Finland and Sweden formally submit bids to join NATO military alliance | News | DW
Finland and Sweden applied to join NATO on Wednesday, despite Turkey’s threat to block Nordic nations from joining.
Finland – which shares a 1,300 kilometer (800 mile) border with Russia – and neighboring Sweden have been unsettled by Moscow’s invasion of Ukraine.
“I warmly welcome the applications from Finland and Sweden to join NATO. You are our closest partners,” NATO chief Jens Stoltenberg told reporters after receiving the applications. .
What does the auction mean?
Both countries’ bids to join the alliance as a defense against feared Russian aggression would end decades of military neutrality.
The accession protocols of the two countries could be signed as early as June, followed by ratification procedures in the Member States. Finland and Sweden could become NATO members by the end of the year. The process usually takes up to a year.
“I am happy that we have walked the same path and that we can do it together,” Swedish Prime Minister Magdalena Andersson said on Tuesday during a joint press conference with Finnish President Sauli Niinisto.
Russian President Vladimir Putin warned on Monday that NATO enlargement could trigger a response.
On Monday, Putin said that while Finland and Sweden joining NATO pose “no direct threat” to Russia, “the expansion of military infrastructure in these territories will certainly provoke our response.”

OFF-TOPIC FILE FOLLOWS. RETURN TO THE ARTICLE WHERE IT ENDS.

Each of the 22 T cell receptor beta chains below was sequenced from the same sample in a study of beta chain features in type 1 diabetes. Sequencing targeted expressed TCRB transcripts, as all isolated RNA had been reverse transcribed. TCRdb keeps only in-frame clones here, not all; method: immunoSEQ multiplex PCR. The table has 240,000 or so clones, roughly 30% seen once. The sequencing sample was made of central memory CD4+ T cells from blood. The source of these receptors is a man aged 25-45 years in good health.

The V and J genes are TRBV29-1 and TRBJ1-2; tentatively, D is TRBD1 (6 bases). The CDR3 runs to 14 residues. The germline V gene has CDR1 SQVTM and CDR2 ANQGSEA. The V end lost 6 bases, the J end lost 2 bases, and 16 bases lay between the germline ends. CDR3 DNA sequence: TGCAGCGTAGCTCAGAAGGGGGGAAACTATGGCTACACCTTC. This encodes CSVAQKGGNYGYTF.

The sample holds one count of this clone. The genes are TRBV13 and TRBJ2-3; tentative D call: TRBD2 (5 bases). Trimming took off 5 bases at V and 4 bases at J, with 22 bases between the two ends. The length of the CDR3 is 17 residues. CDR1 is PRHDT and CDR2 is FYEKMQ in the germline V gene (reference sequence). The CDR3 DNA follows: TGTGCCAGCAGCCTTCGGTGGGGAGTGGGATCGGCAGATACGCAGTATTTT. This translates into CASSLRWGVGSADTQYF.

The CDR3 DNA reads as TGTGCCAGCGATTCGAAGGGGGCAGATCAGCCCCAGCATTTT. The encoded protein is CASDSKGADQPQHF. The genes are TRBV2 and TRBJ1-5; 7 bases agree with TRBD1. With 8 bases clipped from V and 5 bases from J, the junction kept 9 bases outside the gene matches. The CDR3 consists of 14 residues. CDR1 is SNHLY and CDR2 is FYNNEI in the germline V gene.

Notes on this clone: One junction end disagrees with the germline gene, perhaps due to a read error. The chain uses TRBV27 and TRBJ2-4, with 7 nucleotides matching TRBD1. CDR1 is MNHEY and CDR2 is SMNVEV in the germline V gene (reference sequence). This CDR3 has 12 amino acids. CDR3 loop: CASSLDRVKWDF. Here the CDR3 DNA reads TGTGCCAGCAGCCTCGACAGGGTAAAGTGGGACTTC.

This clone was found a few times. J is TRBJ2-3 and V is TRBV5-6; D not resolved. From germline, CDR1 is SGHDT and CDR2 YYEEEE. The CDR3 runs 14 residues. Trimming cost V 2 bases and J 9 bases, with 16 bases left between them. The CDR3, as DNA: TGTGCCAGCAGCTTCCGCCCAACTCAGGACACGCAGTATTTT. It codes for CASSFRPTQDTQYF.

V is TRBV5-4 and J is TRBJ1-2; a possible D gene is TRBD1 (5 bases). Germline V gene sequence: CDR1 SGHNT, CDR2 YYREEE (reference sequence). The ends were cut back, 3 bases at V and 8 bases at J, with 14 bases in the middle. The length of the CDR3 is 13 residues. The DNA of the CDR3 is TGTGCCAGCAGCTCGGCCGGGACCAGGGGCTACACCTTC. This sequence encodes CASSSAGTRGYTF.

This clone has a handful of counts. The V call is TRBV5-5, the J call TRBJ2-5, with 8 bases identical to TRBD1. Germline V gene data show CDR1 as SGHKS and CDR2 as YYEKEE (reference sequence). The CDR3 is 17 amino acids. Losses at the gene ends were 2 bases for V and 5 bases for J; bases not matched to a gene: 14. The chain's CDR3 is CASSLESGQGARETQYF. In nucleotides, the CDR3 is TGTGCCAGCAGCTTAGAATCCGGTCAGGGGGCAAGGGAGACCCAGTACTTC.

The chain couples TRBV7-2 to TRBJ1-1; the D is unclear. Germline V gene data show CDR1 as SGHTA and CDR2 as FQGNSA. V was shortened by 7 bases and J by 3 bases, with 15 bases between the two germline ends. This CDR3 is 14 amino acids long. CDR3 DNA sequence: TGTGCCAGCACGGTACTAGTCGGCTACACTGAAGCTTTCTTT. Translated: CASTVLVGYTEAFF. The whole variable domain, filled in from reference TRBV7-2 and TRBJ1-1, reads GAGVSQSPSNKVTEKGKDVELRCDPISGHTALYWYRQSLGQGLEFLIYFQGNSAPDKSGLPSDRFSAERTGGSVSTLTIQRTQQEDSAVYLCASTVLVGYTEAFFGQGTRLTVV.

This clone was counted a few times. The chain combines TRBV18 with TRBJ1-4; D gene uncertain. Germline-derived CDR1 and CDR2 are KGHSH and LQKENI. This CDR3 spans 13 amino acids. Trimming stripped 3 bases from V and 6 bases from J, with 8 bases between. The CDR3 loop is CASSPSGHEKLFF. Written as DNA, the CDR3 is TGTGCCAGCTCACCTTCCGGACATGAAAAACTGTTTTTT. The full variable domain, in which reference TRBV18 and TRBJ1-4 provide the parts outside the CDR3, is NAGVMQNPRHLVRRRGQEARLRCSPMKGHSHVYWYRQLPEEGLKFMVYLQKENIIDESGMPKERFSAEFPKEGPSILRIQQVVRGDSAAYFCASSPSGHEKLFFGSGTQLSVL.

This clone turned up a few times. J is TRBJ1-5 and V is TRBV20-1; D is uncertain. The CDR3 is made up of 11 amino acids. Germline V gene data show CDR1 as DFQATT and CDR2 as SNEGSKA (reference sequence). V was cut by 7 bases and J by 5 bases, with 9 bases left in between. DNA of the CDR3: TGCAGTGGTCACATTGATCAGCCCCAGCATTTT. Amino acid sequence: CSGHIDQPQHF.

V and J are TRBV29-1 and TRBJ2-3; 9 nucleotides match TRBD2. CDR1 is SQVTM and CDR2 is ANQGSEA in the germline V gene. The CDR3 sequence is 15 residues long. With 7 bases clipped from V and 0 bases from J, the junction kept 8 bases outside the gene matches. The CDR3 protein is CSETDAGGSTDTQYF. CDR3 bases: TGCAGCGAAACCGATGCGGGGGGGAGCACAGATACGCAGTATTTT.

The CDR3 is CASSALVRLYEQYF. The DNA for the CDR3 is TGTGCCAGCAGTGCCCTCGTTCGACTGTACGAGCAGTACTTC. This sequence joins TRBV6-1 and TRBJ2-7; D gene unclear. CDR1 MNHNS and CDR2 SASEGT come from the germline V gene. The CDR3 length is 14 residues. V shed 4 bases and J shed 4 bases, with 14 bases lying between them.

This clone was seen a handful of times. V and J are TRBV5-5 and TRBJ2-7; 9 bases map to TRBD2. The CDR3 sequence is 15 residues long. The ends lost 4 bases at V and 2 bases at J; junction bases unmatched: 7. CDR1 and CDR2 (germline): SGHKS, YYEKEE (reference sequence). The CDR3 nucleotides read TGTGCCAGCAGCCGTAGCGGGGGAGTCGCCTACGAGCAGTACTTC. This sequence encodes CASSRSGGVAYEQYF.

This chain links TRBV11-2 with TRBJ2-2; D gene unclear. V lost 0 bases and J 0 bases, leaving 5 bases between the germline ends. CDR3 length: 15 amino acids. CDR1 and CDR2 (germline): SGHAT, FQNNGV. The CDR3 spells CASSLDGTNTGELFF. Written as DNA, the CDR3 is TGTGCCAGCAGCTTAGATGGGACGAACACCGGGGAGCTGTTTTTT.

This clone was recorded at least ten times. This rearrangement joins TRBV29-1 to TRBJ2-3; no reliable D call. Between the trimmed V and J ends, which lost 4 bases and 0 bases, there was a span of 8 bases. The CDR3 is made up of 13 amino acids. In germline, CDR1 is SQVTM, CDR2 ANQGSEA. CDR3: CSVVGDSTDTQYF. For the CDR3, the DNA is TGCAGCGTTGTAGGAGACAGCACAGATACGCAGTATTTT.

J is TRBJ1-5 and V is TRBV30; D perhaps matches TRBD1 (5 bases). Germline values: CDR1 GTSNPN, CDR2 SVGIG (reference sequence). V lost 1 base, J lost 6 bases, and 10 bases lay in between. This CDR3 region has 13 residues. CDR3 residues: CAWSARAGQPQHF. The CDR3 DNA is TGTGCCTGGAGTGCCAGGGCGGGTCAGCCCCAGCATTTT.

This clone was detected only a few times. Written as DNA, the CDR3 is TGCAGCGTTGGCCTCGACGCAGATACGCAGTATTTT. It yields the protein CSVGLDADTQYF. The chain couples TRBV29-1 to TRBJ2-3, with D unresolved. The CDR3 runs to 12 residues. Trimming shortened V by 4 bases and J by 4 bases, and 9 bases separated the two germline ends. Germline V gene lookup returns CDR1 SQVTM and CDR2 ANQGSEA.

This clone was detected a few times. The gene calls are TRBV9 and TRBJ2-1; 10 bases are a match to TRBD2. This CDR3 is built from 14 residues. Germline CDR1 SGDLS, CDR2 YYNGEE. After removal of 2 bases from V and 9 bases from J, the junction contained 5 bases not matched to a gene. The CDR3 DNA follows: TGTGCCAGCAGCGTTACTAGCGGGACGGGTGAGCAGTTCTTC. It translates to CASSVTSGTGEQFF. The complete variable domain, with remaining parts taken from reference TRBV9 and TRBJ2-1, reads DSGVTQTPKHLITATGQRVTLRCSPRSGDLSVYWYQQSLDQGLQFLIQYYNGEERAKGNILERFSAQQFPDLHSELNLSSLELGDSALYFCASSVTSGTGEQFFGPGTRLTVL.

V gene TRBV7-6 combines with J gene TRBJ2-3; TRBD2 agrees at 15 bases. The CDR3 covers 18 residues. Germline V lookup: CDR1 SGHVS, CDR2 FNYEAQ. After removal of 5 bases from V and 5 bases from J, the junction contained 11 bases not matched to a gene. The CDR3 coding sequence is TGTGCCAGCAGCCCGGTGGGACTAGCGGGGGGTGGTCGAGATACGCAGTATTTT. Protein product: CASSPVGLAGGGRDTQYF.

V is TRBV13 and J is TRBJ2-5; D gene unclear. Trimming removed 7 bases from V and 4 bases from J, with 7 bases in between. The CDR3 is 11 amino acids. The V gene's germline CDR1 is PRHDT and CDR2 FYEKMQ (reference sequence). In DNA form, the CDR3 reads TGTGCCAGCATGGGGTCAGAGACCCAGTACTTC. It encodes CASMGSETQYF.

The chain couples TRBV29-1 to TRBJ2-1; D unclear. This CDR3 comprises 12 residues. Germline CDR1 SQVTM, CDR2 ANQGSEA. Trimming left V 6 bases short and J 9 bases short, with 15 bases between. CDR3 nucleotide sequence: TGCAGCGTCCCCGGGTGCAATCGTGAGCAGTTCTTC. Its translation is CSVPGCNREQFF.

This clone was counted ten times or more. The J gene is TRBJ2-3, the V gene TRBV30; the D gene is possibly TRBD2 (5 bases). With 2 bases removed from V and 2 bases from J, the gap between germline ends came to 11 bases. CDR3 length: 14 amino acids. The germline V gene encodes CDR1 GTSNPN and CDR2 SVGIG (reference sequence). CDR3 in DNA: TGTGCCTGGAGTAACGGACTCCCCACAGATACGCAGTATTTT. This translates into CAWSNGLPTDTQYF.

However, the main obstacle to Finland and Sweden joining comes from within the alliance.
Turkey says Sweden and Finland have provided refuge for Kurdish groups it calls “terrorists”, and Turkish President Recep Tayyip Erdogan insists Ankara will not approve of the expansion.
Erdogan reiterated his objections on Wednesday, during a speech to his party’s lawmakers, saying ‘we cannot say yes’ to Finland and Sweden’s candidacy until they sack ‘terrorists’ in Turkey.
He also expected Turkey’s NATO allies to “understand our concerns” and “support us”.
Any offer to join NATO must be approved by all 30 members of the alliance.
Several other members of the alliance have already pledged to support an expedited application process. Canada said it expected to ratify the candidacies of the two potential members in just a few days.
Why did Finland and Sweden apply to join NATO?
Historically, the two countries have maintained a form of diplomatic neutrality between NATO and the then Soviet Union.
As democracies with well-funded armies, they eventually became NATO’s closest partners, but there was little public support for joining the alliance.
Since Russia’s invasion of Ukraine, however, public opinion has changed course, reaching around 60% in favor of NATO in Sweden and 75% in Finland. This has led the ruling social democratic parties in both countries, traditionally wary of NATO, to lead the charge in launching the bid.
Due to the 1,300 kilometer border between Finland and Russia, joining NATO would greatly extend NATO’s proximity to Russian territory.
ab, rc/kb (AFP, dpa, AP, Reuters)